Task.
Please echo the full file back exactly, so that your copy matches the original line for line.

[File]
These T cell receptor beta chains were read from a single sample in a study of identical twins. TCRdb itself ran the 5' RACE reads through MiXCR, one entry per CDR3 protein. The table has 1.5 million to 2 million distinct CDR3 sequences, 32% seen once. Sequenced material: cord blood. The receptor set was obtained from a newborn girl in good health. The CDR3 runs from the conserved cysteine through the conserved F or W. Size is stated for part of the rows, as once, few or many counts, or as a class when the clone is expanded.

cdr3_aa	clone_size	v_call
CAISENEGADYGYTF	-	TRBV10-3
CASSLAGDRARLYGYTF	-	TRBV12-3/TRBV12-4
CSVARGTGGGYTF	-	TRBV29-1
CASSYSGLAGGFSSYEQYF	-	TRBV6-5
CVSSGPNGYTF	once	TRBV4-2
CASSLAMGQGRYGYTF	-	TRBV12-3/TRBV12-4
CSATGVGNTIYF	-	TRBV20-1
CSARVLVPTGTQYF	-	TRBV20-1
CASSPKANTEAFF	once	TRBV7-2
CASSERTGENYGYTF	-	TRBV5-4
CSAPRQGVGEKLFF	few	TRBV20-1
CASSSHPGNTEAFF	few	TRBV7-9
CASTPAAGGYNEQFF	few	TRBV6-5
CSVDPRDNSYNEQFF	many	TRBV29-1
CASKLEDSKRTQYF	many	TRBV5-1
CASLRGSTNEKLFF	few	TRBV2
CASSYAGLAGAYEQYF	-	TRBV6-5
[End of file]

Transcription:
These T cell receptor beta chains were read from a single sample in a study of identical twins. TCRdb itself ran the 5' RACE reads through MiXCR, one entry per CDR3 protein. The table has 1.5 million to 2 million distinct CDR3 sequences, 32% seen once. Sequenced material: cord blood. The receptor set was obtained from a newborn girl in good health. The CDR3 runs from the conserved cysteine through the conserved F or W. Size is stated for part of the rows, as once, few or many counts, or as a class when the clone is expanded.

cdr3_aa	clone_size	v_call
CAISENEGADYGYTF	-	TRBV10-3
CASSLAGDRARLYGYTF	-	TRBV12-3/TRBV12-4
CSVARGTGGGYTF	-	TRBV29-1
CASSYSGLAGGFSSYEQYF	-	TRBV6-5
CVSSGPNGYTF	once	TRBV4-2
CASSLAMGQGRYGYTF	-	TRBV12-3/TRBV12-4
CSATGVGNTIYF	-	TRBV20-1
CSARVLVPTGTQYF	-	TRBV20-1
CASSPKANTEAFF	once	TRBV7-2
CASSERTGENYGYTF	-	TRBV5-4
CSAPRQGVGEKLFF	few	TRBV20-1
CASSSHPGNTEAFF	few	TRBV7-9
CASTPAAGGYNEQFF	few	TRBV6-5
CSVDPRDNSYNEQFF	many	TRBV29-1
CASKLEDSKRTQYF	many	TRBV5-1
CASLRGSTNEKLFF	few	TRBV2
CASSYAGLAGAYEQYF	-	TRBV6-5